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A firefighter tries to control a fire inside a Standard Group garment factory in Gazipur November 29, 2013. A huge fire on Friday destroyed the Bangladesh garment factory supplying key Western brands, authorities said, in a blaze touched off by workers angered over rumours of a colleague's death in police firing. (Andrew Biraj/Reuters)
A firefighter tries to control a fire inside a Standard Group garment factory in Gazipur November 29, 2013. A huge fire on Friday destroyed the Bangladesh garment factory supplying key Western brands, authorities said, in a blaze touched off by workers angered over rumours of a colleague's death in police firing. (Andrew Biraj/Reuters)

Bangladesh fire destroys key garments factory Add to ...

A massive blaze apparently set by angry workers swept through a garment factory outside Bangladesh’s capital.

The fire is the latest in a series of incidents – including the collapse of an eight-storey factory that killed more than 1,100 people in April – related to troubles and strife in Bangladesh’s apparel sector.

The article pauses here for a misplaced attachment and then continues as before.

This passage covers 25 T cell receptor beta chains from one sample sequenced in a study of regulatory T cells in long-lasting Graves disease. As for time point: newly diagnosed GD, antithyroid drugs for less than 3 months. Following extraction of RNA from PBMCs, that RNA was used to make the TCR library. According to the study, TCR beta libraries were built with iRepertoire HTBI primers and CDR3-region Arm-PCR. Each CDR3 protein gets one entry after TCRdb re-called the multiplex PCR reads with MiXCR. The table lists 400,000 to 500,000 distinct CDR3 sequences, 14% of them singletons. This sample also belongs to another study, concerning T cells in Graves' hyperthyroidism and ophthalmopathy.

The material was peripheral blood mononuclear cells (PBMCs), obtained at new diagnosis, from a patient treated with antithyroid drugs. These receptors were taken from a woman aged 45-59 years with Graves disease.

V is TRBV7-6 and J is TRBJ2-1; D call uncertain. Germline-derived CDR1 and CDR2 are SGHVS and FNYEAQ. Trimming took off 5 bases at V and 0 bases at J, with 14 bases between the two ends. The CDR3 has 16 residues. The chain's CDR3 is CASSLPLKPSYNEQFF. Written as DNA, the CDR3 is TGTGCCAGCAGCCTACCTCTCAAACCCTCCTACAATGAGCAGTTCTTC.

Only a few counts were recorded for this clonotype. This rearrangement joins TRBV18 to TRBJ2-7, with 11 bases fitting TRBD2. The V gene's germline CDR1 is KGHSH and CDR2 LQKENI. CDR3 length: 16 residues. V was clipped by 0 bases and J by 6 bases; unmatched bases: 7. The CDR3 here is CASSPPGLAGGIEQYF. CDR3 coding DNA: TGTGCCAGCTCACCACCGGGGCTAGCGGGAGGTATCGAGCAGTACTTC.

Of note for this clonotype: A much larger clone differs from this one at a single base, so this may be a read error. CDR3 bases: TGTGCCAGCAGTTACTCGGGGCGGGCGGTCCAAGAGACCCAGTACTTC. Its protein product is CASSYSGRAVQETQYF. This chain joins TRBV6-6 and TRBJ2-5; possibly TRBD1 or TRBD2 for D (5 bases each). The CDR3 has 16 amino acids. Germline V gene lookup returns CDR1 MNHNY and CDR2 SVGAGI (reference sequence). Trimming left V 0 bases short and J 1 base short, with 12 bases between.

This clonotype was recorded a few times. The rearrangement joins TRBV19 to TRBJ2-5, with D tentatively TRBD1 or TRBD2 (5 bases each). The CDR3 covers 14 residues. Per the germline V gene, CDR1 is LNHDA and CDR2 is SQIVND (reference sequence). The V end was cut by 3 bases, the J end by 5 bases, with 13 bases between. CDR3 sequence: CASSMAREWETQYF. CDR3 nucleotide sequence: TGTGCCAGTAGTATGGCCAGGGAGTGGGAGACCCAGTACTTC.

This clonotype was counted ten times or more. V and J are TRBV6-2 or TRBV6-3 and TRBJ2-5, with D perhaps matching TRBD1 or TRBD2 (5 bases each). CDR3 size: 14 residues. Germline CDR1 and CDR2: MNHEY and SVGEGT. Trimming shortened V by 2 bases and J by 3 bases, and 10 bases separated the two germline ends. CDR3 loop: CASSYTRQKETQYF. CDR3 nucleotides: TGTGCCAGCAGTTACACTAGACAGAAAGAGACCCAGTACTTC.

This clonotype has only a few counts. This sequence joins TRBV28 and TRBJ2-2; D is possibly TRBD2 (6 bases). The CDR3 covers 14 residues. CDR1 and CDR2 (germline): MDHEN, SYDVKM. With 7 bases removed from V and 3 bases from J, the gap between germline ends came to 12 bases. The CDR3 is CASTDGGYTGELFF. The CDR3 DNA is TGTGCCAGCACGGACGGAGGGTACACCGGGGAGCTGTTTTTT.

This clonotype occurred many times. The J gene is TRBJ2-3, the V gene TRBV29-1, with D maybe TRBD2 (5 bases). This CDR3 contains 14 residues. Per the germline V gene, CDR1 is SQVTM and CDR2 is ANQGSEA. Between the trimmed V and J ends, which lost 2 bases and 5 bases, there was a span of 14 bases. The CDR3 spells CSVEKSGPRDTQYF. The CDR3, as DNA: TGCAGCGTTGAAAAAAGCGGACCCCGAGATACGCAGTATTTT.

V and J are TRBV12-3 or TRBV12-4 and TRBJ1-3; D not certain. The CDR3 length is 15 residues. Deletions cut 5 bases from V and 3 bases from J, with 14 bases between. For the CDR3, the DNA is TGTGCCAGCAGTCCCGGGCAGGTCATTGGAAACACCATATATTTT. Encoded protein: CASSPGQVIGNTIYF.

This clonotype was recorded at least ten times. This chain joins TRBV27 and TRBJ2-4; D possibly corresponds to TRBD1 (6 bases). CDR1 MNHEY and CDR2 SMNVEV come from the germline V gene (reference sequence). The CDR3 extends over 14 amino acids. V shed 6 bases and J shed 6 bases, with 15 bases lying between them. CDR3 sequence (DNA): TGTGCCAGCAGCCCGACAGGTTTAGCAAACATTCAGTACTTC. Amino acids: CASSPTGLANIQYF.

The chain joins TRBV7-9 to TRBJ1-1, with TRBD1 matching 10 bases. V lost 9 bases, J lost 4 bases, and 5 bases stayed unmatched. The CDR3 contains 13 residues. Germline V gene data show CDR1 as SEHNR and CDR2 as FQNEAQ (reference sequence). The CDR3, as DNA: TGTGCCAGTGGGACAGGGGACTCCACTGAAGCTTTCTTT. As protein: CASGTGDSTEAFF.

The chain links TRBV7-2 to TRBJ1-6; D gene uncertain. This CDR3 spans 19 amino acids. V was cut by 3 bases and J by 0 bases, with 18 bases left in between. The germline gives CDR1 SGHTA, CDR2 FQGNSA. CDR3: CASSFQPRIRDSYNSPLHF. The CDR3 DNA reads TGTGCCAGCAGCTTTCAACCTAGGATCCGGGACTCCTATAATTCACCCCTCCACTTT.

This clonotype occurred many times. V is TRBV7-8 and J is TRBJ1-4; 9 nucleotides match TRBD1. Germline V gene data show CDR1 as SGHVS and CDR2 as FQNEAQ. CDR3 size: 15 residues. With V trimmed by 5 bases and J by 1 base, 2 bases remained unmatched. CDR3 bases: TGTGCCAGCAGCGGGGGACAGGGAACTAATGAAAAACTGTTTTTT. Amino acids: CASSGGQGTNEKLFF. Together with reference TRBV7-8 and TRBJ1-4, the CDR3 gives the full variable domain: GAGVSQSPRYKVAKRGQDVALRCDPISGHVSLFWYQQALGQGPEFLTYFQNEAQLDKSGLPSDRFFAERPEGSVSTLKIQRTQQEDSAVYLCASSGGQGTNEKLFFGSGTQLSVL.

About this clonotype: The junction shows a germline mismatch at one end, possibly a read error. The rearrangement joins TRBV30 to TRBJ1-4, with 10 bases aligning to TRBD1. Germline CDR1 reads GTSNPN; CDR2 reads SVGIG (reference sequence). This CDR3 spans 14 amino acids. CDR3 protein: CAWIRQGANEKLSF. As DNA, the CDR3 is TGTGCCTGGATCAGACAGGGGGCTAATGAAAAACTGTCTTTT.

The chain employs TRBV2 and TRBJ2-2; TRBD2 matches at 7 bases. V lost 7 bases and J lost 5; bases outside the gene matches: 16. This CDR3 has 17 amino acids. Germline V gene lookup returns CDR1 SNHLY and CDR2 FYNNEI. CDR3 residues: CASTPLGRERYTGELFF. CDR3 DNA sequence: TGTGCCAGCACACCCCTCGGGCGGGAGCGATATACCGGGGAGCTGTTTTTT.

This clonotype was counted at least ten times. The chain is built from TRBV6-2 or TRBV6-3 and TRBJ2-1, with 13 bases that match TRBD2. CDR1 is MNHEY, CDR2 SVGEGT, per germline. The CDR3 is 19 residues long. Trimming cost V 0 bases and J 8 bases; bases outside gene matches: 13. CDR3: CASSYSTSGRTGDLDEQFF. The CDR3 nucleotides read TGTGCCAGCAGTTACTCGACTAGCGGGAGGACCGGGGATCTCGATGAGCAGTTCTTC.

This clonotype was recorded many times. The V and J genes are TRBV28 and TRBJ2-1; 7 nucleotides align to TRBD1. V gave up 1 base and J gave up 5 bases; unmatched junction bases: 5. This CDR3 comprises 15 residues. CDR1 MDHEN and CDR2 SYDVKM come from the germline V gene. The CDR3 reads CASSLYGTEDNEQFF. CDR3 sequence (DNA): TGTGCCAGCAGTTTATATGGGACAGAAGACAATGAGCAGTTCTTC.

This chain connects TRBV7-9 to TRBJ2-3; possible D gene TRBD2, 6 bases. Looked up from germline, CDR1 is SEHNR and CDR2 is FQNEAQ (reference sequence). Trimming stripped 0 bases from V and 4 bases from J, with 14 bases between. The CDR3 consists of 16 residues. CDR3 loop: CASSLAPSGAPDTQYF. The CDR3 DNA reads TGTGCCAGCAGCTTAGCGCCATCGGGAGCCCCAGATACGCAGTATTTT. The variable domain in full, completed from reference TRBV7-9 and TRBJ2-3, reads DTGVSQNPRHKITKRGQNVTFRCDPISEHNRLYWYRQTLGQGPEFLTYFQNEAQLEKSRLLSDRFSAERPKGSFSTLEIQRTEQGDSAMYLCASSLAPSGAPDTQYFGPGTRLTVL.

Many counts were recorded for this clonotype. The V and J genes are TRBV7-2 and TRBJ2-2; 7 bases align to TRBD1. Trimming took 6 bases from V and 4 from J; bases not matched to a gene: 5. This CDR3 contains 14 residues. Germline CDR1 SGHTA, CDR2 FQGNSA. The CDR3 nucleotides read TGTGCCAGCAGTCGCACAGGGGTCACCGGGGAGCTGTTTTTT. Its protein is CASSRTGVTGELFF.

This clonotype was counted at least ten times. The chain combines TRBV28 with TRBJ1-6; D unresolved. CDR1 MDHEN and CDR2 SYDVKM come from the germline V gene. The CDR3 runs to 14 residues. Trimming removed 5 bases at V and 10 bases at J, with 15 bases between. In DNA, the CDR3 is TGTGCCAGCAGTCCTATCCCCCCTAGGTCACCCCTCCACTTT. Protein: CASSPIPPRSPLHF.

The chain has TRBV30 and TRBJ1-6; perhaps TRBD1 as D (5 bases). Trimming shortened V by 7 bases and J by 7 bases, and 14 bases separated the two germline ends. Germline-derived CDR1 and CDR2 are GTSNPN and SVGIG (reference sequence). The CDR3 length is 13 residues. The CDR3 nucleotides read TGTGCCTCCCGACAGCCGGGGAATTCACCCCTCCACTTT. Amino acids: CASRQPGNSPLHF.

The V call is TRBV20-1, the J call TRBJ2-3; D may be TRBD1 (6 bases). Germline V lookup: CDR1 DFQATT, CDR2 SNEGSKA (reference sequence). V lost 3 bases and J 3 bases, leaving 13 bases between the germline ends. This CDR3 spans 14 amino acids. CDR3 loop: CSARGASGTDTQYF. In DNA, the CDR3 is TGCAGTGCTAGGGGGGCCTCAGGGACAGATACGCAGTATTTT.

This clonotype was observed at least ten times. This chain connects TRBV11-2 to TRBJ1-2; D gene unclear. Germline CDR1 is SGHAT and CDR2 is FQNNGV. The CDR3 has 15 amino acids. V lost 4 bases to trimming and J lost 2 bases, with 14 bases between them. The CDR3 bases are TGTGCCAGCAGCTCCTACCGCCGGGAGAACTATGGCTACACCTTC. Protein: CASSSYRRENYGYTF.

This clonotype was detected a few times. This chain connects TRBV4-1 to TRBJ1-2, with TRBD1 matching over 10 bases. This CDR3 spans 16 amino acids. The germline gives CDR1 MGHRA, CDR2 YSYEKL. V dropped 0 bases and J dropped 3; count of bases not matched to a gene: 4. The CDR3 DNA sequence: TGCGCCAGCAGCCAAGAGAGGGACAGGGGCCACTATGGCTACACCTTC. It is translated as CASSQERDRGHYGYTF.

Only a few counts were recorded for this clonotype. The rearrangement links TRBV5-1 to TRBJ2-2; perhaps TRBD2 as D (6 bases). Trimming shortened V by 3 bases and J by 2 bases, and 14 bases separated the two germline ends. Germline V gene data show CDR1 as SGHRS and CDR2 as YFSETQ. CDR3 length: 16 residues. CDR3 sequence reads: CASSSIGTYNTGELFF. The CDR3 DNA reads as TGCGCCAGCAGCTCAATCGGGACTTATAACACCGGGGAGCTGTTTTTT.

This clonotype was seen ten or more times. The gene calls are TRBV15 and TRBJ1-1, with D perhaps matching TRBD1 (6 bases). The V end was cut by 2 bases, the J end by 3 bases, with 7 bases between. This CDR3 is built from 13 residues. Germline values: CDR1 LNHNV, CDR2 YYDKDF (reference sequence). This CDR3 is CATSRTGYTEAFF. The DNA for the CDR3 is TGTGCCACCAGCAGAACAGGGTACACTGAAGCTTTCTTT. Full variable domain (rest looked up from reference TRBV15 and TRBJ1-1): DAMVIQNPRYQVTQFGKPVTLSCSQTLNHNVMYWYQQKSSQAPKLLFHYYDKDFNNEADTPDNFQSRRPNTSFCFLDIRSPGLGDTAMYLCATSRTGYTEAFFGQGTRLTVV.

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There were no reports of death or injuries in the fire that was reported Friday at a 10-storey building in Gazipur, 40 kilometres north of Dhaka.

A Reuters photographer on site said burnt garments found at the scene sported brand names from U.S. retailers such as American Eagle Outfitters Inc., Gap Inc. and Wal-Mart Stores Inc.

Brands for Sears Canada Inc. were also spotted, according to Reuters.

Sears Canada officials were not immediately available to confirm the factory made product for them.

Local authorities said the blaze was started by workers who were furious over rumours of a colleague’s death in a firing into the air by police to break up an earlier road blockade.

Harsh and often dangerous working conditions in Bangladesh’s garment industry have raised concerns globally over the use of suppliers in the area by high-profile U.S., Canadian and European retailers.

Retailers, including Loblaw Cos. Ltd. – which markets a line of clothes under the Joe Fresh banner – signed on to a new accord on fire and building safety after the tragic building collapse in April.

Bangladesh pulls in about $20-billion (U.S.) a year – almost 80 per cent of the country’s total export earnings – from garment exports, mostly to the United States and Europe.

Two months ago, police fired rubber bullets and tear gas in clashes with thousands of clothing workers who are demanding higher minimum wages.

With files from Reuters

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